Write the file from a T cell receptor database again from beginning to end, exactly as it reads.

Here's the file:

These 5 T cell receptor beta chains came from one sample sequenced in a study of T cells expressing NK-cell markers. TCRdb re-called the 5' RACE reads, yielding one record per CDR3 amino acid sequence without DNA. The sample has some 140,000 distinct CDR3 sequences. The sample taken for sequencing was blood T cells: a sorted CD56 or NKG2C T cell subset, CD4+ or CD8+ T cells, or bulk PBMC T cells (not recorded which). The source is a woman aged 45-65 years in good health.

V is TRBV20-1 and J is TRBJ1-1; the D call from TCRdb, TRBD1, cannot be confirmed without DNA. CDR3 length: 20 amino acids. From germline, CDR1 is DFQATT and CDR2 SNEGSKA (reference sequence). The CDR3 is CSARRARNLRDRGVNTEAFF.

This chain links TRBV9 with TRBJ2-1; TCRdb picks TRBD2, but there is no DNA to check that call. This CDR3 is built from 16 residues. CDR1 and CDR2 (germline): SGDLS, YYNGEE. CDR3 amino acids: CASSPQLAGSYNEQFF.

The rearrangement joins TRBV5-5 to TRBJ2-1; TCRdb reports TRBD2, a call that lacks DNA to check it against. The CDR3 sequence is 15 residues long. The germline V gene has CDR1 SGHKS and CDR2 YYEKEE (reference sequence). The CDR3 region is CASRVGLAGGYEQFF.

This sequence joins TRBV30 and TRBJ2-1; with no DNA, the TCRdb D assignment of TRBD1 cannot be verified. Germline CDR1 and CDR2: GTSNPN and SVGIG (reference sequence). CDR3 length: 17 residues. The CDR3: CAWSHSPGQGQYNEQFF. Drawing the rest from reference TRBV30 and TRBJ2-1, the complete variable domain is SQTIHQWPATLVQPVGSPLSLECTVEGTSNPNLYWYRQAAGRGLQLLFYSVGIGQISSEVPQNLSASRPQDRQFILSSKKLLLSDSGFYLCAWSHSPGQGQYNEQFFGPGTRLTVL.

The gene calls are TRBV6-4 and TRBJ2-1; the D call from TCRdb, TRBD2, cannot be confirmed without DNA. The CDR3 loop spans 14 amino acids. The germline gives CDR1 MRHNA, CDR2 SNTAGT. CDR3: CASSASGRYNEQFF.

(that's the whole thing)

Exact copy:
These 5 T cell receptor beta chains came from one sample sequenced in a study of T cells expressing NK-cell markers. TCRdb re-called the 5' RACE reads, yielding one record per CDR3 amino acid sequence without DNA. The sample has some 140,000 distinct CDR3 sequences. The sample taken for sequencing was blood T cells: a sorted CD56 or NKG2C T cell subset, CD4+ or CD8+ T cells, or bulk PBMC T cells (not recorded which). The source is a woman aged 45-65 years in good health.

V is TRBV20-1 and J is TRBJ1-1; the D call from TCRdb, TRBD1, cannot be confirmed without DNA. CDR3 length: 20 amino acids. From germline, CDR1 is DFQATT and CDR2 SNEGSKA (reference sequence). The CDR3 is CSARRARNLRDRGVNTEAFF.

This chain links TRBV9 with TRBJ2-1; TCRdb picks TRBD2, but there is no DNA to check that call. This CDR3 is built from 16 residues. CDR1 and CDR2 (germline): SGDLS, YYNGEE. CDR3 amino acids: CASSPQLAGSYNEQFF.

The rearrangement joins TRBV5-5 to TRBJ2-1; TCRdb reports TRBD2, a call that lacks DNA to check it against. The CDR3 sequence is 15 residues long. The germline V gene has CDR1 SGHKS and CDR2 YYEKEE (reference sequence). The CDR3 region is CASRVGLAGGYEQFF.

This sequence joins TRBV30 and TRBJ2-1; with no DNA, the TCRdb D assignment of TRBD1 cannot be verified. Germline CDR1 and CDR2: GTSNPN and SVGIG (reference sequence). CDR3 length: 17 residues. The CDR3: CAWSHSPGQGQYNEQFF. Drawing the rest from reference TRBV30 and TRBJ2-1, the complete variable domain is SQTIHQWPATLVQPVGSPLSLECTVEGTSNPNLYWYRQAAGRGLQLLFYSVGIGQISSEVPQNLSASRPQDRQFILSSKKLLLSDSGFYLCAWSHSPGQGQYNEQFFGPGTRLTVL.

The gene calls are TRBV6-4 and TRBJ2-1; the D call from TCRdb, TRBD2, cannot be confirmed without DNA. The CDR3 loop spans 14 amino acids. The germline gives CDR1 MRHNA, CDR2 SNTAGT. CDR3: CASSASGRYNEQFF.